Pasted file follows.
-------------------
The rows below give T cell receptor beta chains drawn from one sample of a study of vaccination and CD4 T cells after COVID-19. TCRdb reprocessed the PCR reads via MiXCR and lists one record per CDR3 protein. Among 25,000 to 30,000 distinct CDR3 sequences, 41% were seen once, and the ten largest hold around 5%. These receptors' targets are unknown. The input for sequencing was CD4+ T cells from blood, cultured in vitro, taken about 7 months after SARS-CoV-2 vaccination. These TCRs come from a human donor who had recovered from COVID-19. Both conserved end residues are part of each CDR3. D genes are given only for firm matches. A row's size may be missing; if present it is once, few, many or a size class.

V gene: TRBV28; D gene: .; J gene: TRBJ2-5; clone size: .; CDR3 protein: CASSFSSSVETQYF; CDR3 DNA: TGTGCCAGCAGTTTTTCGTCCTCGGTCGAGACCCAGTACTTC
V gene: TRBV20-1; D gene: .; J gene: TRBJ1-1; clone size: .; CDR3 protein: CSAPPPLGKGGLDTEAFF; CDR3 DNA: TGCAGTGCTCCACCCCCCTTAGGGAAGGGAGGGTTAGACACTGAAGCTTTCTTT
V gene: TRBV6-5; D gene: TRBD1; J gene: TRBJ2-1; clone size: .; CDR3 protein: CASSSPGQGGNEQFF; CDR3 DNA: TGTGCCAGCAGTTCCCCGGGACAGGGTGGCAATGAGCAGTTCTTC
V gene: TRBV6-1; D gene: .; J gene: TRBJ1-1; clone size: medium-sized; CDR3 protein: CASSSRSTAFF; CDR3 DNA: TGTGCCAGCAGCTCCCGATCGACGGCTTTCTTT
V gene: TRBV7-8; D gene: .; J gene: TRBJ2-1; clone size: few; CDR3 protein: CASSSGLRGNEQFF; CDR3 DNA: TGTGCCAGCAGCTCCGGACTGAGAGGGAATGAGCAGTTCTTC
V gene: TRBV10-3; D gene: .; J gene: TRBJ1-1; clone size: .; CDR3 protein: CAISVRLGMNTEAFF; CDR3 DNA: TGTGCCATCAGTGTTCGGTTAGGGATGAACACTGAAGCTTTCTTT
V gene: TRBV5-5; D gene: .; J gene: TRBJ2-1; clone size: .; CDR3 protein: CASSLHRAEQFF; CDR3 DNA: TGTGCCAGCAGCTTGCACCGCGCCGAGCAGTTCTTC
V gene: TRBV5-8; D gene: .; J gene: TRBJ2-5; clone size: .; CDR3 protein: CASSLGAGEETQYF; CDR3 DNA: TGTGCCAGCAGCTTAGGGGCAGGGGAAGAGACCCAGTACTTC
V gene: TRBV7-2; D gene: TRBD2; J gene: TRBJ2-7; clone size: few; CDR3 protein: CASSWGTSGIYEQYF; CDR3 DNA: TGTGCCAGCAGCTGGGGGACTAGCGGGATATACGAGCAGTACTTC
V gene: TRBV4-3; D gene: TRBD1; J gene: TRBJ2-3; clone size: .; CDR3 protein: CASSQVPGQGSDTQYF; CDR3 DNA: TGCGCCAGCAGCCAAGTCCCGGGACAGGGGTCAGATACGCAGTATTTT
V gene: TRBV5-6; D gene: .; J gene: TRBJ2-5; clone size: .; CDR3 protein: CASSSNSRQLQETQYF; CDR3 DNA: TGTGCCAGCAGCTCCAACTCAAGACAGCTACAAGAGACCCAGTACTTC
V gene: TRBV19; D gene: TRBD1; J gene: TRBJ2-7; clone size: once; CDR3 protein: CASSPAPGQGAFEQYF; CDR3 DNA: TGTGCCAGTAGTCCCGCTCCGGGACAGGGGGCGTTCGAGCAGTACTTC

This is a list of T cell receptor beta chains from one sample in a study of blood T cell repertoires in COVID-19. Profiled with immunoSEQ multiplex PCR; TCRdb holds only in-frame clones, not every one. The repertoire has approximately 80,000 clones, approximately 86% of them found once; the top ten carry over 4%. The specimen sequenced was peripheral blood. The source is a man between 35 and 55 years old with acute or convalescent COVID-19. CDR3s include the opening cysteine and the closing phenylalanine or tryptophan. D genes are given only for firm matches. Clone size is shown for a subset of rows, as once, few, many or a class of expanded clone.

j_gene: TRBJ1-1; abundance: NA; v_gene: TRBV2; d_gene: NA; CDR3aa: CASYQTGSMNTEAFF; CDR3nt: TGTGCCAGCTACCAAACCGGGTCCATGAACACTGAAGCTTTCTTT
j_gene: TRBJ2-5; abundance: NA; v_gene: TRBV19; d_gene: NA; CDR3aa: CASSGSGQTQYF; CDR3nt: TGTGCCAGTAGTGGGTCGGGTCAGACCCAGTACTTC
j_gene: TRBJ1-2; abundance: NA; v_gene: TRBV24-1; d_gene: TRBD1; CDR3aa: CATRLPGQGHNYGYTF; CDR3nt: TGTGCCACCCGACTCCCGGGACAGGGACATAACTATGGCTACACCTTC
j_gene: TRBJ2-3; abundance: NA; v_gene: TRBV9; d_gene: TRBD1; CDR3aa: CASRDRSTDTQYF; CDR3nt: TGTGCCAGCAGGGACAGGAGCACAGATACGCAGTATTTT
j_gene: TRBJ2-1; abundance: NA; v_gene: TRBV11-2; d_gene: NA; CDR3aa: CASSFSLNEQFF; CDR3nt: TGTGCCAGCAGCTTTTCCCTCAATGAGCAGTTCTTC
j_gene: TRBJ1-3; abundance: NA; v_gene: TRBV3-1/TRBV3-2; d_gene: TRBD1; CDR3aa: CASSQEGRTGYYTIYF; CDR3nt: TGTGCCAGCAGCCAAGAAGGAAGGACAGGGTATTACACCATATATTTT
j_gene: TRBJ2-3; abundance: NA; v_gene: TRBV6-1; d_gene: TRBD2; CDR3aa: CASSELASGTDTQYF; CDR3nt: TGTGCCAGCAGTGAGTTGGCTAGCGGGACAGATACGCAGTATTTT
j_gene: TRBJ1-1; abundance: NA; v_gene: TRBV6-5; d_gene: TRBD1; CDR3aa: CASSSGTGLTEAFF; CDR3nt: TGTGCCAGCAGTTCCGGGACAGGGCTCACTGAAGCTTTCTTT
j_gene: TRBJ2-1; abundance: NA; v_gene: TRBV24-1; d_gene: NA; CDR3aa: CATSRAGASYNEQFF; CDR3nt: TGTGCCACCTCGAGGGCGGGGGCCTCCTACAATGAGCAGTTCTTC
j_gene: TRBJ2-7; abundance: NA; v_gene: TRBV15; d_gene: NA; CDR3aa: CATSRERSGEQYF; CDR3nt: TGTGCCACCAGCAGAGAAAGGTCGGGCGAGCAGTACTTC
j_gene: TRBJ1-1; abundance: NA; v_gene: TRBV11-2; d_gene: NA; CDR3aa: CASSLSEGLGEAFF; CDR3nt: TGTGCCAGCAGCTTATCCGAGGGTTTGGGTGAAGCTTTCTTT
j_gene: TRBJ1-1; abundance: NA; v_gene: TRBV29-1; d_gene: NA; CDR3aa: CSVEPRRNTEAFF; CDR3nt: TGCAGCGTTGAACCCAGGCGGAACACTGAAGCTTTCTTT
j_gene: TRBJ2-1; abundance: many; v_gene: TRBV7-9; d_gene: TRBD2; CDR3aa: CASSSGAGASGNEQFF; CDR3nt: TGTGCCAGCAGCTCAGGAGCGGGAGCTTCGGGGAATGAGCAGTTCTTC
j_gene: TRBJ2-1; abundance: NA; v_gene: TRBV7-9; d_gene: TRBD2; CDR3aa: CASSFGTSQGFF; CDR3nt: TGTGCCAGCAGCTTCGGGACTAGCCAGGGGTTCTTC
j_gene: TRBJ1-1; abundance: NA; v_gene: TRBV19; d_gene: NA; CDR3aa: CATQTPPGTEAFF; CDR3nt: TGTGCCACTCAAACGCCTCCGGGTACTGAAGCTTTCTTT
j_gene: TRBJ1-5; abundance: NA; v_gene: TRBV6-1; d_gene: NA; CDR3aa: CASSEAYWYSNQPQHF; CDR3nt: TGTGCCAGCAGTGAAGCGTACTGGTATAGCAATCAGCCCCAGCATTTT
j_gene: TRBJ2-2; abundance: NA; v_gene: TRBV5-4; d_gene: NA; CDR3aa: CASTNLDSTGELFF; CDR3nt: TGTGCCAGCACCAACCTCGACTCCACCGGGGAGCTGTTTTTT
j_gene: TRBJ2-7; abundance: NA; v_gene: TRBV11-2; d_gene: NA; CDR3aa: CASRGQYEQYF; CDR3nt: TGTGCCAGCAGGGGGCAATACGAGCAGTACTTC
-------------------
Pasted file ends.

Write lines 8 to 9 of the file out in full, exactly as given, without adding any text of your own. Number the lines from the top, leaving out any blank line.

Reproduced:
V gene: TRBV5-5; D gene: .; J gene: TRBJ2-1; clone size: .; CDR3 protein: CASSLHRAEQFF; CDR3 DNA: TGTGCCAGCAGCTTGCACCGCGCCGAGCAGTTCTTC
V gene: TRBV5-8; D gene: .; J gene: TRBJ2-5; clone size: .; CDR3 protein: CASSLGAGEETQYF; CDR3 DNA: TGTGCCAGCAGCTTAGGGGCAGGGGAAGAGACCCAGTACTTC